What is Margin Pressure

Margin pressure is the impact of internal or external forces on a company's gross, operating or net margins. Anything that makes a company's costs rise or revenues fall, will compress margins and reduce net income. While margins naturally fluctuate, sustained margin pressure will hurt a company’s profitability and its stock price.

BREAKING DOWN Margin Pressure

Margin pressure can be related to macroeconomic events, such as rising oil prices, changes in legislation or regulation. Or margins might be squeezed by company-specific events, such as the loss of market share or production issues or delays. For example, when the Japanese tsunami disrupted supply chains throughout Asia in 2011, many manufacturing companies saw their profits temporarily squeezed – or had to put up prices.

Businesses typically experience margin pressure during cyclical downturns or recessions – unless they have a competitive advantage that allows them to increase market share. The global financial crisis in 2008 and the eurozone crisis severely hurt companies’ pricing power and put margins under pressure. To the extent that quantitative easing has led to excess capacity in some sectors, this has also impacted margins, globally.

Businesses around the world have also faced sustained margin pressure for some time because the global economy has become extremely competitive, thanks to competition from China and other developing markets. Online commerce has made price comparisons easy for both consumers and businesses. Retail margins have been severely constrained by competition from Amazon and low-cost foreign competition.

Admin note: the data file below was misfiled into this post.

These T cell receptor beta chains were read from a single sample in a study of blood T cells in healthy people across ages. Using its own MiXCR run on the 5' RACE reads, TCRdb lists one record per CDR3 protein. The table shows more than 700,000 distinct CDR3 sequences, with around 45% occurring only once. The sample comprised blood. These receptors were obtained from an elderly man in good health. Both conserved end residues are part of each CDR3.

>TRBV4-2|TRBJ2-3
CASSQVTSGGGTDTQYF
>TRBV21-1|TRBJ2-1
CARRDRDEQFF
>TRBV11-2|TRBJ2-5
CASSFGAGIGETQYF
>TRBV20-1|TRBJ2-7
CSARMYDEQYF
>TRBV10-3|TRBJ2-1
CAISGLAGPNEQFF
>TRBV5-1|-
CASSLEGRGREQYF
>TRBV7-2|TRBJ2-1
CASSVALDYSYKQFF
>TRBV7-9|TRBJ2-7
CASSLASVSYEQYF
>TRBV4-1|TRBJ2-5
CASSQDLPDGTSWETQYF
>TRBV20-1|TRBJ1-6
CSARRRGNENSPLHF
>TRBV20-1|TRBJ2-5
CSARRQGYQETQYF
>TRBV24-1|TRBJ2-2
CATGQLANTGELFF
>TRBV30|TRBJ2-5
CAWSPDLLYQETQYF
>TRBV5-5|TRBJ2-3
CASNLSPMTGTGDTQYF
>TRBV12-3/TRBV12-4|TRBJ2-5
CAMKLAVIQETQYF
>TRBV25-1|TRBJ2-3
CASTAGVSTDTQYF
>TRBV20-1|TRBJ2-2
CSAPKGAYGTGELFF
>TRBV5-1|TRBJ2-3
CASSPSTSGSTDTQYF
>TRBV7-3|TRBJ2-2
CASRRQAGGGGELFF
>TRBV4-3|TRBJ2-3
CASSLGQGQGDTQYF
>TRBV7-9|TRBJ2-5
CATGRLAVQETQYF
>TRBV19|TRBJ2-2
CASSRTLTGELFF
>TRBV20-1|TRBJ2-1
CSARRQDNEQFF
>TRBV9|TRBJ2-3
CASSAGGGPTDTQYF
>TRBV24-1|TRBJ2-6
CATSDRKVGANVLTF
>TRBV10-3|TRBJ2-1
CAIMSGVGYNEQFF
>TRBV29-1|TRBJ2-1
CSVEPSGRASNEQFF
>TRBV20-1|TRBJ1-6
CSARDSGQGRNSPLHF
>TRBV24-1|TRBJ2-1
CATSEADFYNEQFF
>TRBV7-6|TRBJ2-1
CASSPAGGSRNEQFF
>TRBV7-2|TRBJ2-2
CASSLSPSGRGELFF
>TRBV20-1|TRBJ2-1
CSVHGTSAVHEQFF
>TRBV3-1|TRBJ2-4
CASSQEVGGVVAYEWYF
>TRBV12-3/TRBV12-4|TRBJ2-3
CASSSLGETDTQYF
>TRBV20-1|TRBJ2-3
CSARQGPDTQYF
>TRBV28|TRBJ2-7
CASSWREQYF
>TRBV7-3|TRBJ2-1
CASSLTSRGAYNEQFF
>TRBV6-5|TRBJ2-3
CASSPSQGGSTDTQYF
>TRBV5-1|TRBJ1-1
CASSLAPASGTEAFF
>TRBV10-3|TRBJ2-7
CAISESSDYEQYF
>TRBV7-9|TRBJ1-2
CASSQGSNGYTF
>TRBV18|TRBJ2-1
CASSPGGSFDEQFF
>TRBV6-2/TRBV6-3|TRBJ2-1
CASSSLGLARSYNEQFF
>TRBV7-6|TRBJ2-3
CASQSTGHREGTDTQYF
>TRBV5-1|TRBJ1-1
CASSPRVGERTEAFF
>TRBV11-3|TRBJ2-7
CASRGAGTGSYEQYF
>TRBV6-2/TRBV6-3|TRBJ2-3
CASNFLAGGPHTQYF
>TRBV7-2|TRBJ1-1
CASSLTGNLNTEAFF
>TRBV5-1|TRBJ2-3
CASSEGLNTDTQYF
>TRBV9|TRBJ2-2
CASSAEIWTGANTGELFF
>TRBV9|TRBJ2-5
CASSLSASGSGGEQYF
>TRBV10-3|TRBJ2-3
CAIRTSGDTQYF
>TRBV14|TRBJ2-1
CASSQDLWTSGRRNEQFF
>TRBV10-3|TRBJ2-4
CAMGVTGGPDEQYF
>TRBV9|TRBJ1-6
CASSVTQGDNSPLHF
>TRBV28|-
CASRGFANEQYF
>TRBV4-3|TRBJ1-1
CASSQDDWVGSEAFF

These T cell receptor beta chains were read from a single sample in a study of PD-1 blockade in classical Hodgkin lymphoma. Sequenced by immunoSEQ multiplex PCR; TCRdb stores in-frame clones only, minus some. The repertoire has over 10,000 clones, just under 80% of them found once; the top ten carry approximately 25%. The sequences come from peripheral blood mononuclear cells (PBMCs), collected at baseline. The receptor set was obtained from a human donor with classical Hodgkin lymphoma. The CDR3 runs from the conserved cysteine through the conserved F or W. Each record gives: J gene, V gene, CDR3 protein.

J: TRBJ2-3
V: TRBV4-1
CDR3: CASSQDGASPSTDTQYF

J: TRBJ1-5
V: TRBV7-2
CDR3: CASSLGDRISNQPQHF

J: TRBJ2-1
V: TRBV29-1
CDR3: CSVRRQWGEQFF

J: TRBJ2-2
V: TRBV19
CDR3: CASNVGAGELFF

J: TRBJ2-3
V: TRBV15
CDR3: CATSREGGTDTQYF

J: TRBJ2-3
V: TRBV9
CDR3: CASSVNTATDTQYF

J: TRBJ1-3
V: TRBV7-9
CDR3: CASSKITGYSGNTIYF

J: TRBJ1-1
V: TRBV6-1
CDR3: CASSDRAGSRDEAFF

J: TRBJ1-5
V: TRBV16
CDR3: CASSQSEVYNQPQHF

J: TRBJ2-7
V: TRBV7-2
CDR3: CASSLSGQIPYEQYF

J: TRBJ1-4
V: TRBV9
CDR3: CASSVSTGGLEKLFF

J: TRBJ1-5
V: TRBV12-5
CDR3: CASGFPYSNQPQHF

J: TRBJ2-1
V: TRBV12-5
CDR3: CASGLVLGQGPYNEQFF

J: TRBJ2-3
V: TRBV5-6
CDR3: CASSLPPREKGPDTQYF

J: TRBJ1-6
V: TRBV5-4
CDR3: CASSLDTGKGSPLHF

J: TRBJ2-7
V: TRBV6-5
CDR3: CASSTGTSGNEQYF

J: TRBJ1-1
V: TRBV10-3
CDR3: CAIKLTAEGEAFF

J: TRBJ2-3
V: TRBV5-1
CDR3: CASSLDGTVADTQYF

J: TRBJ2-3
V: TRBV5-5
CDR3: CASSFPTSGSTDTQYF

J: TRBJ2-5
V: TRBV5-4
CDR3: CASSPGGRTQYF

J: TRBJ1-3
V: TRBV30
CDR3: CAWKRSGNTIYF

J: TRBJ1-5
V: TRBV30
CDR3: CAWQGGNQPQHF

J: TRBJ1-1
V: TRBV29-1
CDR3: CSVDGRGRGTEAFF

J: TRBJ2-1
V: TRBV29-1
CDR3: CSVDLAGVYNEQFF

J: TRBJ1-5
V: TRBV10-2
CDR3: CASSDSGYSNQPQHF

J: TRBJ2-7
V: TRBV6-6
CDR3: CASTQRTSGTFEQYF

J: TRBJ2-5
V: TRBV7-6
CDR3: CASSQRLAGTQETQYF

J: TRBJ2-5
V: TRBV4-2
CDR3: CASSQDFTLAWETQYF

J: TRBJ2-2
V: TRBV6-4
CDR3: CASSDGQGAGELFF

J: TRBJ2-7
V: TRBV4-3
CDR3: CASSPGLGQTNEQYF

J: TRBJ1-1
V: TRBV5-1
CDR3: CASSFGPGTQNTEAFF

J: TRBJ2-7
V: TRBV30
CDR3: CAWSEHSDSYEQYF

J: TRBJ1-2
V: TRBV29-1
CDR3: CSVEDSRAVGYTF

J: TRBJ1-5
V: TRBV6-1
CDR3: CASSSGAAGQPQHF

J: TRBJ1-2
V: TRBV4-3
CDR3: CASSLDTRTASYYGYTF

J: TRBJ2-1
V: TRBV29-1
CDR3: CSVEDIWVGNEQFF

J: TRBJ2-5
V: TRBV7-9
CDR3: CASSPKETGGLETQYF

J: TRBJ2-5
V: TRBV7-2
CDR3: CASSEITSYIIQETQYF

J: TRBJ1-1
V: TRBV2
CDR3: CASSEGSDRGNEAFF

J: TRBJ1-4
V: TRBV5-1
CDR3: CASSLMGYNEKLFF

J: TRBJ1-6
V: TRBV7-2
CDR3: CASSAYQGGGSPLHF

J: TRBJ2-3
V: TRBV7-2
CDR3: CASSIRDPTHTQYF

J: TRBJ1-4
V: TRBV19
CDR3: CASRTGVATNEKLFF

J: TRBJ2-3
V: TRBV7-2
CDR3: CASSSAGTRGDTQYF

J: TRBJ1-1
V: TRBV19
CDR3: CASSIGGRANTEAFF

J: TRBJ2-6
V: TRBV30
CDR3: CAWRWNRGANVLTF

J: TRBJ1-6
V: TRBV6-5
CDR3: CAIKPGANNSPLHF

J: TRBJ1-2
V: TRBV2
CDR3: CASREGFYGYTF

Margin pressure is responsible for phenomena like shrinkflation in the food and beverage industries, where the size of a product is reduced while maintaining its sticker price – thereby effectively raising the price of the product and increasing margins.

A business will experience margin pressure if:

  1. A new competitor enters the industry and increases its product offering or competes on price
  2. Competitors copy, imitate or steal its intellectual property
  3. Input costs rise, either because commodity prices are rising, or other costs within the supply chain are rising
  4. The company or industry faces increased regulation
  5. New legislation fundamentally changes the markets in which the company competes
  6. Internal production problems or delays arise
  7. Selling, general and administrative expenses (SG&A) are rising, without a proportional rise in revenue. For example, wages might be increasing in a tight labor market.